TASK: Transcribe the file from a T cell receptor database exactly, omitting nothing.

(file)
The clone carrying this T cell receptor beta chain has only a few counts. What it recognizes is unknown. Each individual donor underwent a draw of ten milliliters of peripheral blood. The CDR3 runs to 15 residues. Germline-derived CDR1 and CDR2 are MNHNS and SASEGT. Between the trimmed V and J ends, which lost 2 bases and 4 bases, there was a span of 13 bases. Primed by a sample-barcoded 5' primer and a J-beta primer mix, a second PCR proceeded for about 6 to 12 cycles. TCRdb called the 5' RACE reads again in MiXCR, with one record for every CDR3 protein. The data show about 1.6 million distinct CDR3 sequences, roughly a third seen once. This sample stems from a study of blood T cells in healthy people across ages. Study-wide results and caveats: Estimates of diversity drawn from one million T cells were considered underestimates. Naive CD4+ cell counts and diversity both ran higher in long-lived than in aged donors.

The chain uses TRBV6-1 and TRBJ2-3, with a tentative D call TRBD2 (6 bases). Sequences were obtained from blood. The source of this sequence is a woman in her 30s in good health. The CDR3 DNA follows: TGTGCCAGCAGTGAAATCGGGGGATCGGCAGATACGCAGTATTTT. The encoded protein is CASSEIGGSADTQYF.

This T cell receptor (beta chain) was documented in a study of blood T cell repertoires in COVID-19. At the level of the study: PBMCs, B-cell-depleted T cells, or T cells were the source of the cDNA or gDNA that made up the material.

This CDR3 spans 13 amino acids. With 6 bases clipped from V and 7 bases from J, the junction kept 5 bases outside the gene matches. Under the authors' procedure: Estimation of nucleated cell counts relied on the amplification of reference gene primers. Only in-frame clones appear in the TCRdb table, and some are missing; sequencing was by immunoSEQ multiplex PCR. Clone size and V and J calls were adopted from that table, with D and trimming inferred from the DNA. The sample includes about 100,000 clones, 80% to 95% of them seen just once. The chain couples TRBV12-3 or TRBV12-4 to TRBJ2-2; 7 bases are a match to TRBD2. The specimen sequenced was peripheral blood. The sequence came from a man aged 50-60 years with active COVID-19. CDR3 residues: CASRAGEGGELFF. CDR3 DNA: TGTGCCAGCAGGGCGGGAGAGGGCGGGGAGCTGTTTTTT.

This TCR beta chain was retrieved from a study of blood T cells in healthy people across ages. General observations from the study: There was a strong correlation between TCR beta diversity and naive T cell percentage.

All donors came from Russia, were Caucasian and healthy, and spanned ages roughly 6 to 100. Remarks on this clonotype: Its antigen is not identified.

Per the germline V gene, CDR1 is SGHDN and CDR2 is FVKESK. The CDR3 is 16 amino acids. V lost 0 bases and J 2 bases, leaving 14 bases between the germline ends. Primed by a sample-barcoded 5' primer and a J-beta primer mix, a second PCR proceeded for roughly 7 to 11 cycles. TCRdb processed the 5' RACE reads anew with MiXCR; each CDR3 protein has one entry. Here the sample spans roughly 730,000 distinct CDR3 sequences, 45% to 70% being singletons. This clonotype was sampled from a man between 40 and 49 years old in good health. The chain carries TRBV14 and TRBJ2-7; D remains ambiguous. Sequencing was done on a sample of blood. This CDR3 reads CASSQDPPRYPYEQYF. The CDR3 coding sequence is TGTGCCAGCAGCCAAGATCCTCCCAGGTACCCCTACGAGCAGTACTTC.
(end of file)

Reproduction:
The clone carrying this T cell receptor beta chain has only a few counts. What it recognizes is unknown. Each individual donor underwent a draw of ten milliliters of peripheral blood. The CDR3 runs to 15 residues. Germline-derived CDR1 and CDR2 are MNHNS and SASEGT. Between the trimmed V and J ends, which lost 2 bases and 4 bases, there was a span of 13 bases. Primed by a sample-barcoded 5' primer and a J-beta primer mix, a second PCR proceeded for about 6 to 12 cycles. TCRdb called the 5' RACE reads again in MiXCR, with one record for every CDR3 protein. The data show about 1.6 million distinct CDR3 sequences, roughly a third seen once. This sample stems from a study of blood T cells in healthy people across ages. Study-wide results and caveats: Estimates of diversity drawn from one million T cells were considered underestimates. Naive CD4+ cell counts and diversity both ran higher in long-lived than in aged donors.

The chain uses TRBV6-1 and TRBJ2-3, with a tentative D call TRBD2 (6 bases). Sequences were obtained from blood. The source of this sequence is a woman in her 30s in good health. The CDR3 DNA follows: TGTGCCAGCAGTGAAATCGGGGGATCGGCAGATACGCAGTATTTT. The encoded protein is CASSEIGGSADTQYF.

This T cell receptor (beta chain) was documented in a study of blood T cell repertoires in COVID-19. At the level of the study: PBMCs, B-cell-depleted T cells, or T cells were the source of the cDNA or gDNA that made up the material.

This CDR3 spans 13 amino acids. With 6 bases clipped from V and 7 bases from J, the junction kept 5 bases outside the gene matches. Under the authors' procedure: Estimation of nucleated cell counts relied on the amplification of reference gene primers. Only in-frame clones appear in the TCRdb table, and some are missing; sequencing was by immunoSEQ multiplex PCR. Clone size and V and J calls were adopted from that table, with D and trimming inferred from the DNA. The sample includes about 100,000 clones, 80% to 95% of them seen just once. The chain couples TRBV12-3 or TRBV12-4 to TRBJ2-2; 7 bases are a match to TRBD2. The specimen sequenced was peripheral blood. The sequence came from a man aged 50-60 years with active COVID-19. CDR3 residues: CASRAGEGGELFF. CDR3 DNA: TGTGCCAGCAGGGCGGGAGAGGGCGGGGAGCTGTTTTTT.

This TCR beta chain was retrieved from a study of blood T cells in healthy people across ages. General observations from the study: There was a strong correlation between TCR beta diversity and naive T cell percentage.

All donors came from Russia, were Caucasian and healthy, and spanned ages roughly 6 to 100. Remarks on this clonotype: Its antigen is not identified.

Per the germline V gene, CDR1 is SGHDN and CDR2 is FVKESK. The CDR3 is 16 amino acids. V lost 0 bases and J 2 bases, leaving 14 bases between the germline ends. Primed by a sample-barcoded 5' primer and a J-beta primer mix, a second PCR proceeded for roughly 7 to 11 cycles. TCRdb processed the 5' RACE reads anew with MiXCR; each CDR3 protein has one entry. Here the sample spans roughly 730,000 distinct CDR3 sequences, 45% to 70% being singletons. This clonotype was sampled from a man between 40 and 49 years old in good health. The chain carries TRBV14 and TRBJ2-7; D remains ambiguous. Sequencing was done on a sample of blood. This CDR3 reads CASSQDPPRYPYEQYF. The CDR3 coding sequence is TGTGCCAGCAGCCAAGATCCTCCCAGGTACCCCTACGAGCAGTACTTC.